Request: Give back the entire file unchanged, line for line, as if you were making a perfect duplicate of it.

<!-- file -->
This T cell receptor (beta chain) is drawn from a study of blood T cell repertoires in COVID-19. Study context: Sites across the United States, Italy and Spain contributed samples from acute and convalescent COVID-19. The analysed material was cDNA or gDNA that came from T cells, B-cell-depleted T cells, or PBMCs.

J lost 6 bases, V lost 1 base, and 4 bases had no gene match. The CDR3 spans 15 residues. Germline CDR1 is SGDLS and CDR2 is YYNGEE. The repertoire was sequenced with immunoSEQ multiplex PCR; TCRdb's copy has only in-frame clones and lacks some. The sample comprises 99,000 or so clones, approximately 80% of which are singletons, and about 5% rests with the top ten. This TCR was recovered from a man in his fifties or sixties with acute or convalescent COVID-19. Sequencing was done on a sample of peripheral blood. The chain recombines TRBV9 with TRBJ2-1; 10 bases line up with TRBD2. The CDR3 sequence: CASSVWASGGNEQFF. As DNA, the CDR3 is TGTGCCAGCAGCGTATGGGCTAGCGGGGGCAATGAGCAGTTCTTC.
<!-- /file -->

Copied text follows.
This T cell receptor (beta chain) is drawn from a study of blood T cell repertoires in COVID-19. Study context: Sites across the United States, Italy and Spain contributed samples from acute and convalescent COVID-19. The analysed material was cDNA or gDNA that came from T cells, B-cell-depleted T cells, or PBMCs.

J lost 6 bases, V lost 1 base, and 4 bases had no gene match. The CDR3 spans 15 residues. Germline CDR1 is SGDLS and CDR2 is YYNGEE. The repertoire was sequenced with immunoSEQ multiplex PCR; TCRdb's copy has only in-frame clones and lacks some. The sample comprises 99,000 or so clones, approximately 80% of which are singletons, and about 5% rests with the top ten. This TCR was recovered from a man in his fifties or sixties with acute or convalescent COVID-19. Sequencing was done on a sample of peripheral blood. The chain recombines TRBV9 with TRBJ2-1; 10 bases line up with TRBD2. The CDR3 sequence: CASSVWASGGNEQFF. As DNA, the CDR3 is TGTGCCAGCAGCGTATGGGCTAGCGGGGGCAATGAGCAGTTCTTC.